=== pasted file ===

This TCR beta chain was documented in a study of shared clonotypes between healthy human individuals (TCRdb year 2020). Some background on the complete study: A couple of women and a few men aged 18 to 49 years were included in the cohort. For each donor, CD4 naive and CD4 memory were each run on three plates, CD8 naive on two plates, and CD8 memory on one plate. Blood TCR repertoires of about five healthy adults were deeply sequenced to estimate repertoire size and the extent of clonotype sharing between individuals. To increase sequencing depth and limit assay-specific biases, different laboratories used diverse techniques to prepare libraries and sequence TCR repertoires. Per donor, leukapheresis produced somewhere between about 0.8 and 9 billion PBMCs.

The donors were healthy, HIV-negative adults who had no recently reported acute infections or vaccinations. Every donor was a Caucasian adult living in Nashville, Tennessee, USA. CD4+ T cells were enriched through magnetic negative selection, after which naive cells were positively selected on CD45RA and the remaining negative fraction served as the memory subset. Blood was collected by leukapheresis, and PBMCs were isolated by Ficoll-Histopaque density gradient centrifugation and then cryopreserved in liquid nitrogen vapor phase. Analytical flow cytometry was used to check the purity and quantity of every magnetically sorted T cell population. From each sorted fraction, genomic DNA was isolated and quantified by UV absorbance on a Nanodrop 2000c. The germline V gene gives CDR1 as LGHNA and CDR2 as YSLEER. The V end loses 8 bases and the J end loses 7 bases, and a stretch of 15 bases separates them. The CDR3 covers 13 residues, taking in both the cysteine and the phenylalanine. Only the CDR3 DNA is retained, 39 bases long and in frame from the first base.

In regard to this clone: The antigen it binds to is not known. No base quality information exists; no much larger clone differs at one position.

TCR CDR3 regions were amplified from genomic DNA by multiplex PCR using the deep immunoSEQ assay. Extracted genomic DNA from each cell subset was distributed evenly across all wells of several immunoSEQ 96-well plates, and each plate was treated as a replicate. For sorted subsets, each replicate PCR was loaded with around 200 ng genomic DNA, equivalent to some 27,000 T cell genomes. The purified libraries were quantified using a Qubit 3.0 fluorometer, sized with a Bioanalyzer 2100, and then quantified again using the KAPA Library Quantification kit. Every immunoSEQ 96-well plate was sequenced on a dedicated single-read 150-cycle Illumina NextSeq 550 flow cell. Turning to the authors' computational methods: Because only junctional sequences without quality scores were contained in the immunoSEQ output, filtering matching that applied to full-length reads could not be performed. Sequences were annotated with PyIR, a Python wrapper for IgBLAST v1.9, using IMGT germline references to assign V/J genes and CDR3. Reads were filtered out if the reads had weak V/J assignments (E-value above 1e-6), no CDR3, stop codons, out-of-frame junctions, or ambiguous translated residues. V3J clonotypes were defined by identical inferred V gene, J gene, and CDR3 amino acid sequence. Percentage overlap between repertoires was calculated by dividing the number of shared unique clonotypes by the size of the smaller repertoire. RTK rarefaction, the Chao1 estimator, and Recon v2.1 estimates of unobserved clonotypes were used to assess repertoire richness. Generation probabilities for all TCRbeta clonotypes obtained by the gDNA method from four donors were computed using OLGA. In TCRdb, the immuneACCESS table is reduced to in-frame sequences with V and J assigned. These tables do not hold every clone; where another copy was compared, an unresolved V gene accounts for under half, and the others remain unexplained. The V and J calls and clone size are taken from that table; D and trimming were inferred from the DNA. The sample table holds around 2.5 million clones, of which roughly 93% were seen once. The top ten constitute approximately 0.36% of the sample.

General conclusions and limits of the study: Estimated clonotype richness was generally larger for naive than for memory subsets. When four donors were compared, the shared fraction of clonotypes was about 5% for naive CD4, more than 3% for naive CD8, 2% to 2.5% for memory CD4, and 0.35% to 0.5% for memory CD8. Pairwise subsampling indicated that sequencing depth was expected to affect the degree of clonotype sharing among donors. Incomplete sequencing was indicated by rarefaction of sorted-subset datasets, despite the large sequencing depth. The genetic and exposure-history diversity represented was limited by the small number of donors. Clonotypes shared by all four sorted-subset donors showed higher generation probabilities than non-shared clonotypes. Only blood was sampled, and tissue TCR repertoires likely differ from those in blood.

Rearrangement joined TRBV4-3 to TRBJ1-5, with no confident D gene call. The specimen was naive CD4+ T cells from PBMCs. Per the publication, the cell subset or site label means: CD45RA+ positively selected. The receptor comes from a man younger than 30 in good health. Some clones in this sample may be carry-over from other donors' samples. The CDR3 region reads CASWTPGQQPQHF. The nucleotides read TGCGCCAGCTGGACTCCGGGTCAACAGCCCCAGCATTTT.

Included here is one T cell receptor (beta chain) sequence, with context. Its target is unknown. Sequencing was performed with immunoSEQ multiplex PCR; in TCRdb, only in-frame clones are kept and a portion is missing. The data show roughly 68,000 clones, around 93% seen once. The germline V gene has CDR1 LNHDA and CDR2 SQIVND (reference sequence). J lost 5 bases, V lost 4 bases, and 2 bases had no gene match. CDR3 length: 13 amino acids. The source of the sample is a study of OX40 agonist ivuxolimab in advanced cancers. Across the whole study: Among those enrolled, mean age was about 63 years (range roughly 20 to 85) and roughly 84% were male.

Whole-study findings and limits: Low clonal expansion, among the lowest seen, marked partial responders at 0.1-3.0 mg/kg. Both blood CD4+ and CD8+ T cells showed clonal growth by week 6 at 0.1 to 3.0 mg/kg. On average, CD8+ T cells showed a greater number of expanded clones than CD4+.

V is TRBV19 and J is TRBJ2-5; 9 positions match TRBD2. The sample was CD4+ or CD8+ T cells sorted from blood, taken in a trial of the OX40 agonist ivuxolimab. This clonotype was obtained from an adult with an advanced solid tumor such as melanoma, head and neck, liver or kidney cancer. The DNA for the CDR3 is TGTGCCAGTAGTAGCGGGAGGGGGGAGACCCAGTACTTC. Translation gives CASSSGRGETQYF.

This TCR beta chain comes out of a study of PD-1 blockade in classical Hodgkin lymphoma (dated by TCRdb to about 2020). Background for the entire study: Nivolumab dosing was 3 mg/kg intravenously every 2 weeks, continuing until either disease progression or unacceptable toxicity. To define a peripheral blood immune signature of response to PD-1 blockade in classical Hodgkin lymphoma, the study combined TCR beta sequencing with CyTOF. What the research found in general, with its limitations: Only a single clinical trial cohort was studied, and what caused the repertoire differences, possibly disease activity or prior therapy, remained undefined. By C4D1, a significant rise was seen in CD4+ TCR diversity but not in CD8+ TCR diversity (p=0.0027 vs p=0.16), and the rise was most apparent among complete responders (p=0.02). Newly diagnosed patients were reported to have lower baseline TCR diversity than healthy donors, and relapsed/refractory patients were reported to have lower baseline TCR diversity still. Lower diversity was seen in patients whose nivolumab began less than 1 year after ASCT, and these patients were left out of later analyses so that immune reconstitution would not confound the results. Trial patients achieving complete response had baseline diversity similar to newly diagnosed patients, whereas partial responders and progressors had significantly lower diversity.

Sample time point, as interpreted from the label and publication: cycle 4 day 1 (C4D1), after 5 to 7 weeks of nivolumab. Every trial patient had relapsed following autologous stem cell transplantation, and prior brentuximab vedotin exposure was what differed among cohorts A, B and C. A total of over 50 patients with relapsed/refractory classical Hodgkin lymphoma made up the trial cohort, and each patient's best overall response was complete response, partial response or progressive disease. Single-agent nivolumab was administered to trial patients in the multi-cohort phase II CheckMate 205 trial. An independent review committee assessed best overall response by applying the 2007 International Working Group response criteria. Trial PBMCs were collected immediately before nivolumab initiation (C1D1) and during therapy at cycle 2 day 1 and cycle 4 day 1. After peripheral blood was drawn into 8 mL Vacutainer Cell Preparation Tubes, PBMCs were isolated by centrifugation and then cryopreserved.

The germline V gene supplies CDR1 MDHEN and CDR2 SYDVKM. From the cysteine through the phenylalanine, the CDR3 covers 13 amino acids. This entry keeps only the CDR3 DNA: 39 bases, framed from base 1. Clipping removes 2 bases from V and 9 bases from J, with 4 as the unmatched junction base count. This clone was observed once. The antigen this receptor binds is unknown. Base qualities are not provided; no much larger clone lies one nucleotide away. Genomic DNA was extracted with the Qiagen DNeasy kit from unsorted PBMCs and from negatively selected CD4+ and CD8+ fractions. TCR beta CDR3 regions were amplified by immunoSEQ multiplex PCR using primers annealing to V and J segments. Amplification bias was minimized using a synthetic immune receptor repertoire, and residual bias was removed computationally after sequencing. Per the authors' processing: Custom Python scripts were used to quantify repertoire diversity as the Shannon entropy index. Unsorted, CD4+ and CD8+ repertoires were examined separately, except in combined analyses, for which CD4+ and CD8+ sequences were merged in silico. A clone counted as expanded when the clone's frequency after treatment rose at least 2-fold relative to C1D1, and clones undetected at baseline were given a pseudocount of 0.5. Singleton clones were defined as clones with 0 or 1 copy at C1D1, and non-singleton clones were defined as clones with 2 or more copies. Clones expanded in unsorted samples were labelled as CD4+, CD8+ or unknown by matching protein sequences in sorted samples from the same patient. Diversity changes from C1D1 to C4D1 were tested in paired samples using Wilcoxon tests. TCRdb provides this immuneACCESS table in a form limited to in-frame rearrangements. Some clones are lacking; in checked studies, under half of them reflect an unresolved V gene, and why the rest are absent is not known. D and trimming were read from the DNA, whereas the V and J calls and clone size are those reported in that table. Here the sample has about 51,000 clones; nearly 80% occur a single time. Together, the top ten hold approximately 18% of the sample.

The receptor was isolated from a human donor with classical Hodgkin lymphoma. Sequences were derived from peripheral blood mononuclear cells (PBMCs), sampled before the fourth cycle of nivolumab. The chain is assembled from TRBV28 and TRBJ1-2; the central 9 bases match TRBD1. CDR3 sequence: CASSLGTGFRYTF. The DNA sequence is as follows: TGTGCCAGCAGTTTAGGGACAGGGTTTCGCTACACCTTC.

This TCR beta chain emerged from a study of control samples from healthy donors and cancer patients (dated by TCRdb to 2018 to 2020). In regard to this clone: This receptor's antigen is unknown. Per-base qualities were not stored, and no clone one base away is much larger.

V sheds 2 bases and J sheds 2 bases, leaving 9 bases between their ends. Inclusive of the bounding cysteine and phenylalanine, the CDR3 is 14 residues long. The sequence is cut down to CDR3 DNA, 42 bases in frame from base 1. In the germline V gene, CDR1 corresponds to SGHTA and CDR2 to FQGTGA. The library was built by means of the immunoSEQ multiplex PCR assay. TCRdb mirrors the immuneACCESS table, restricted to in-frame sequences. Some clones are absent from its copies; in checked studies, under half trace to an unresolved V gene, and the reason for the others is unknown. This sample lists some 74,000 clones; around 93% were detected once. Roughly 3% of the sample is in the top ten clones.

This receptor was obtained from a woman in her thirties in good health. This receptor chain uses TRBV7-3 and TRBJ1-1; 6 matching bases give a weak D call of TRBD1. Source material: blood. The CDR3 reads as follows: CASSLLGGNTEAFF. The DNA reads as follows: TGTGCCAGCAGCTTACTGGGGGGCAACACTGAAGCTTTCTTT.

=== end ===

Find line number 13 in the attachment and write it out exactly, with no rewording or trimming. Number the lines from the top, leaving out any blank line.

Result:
The receptor was isolated from a human donor with classical Hodgkin lymphoma. Sequences were derived from peripheral blood mononuclear cells (PBMCs), sampled before the fourth cycle of nivolumab. The chain is assembled from TRBV28 and TRBJ1-2; the central 9 bases match TRBD1. CDR3 sequence: CASSLGTGFRYTF. The DNA sequence is as follows: TGTGCCAGCAGTTTAGGGACAGGGTTTCGCTACACCTTC.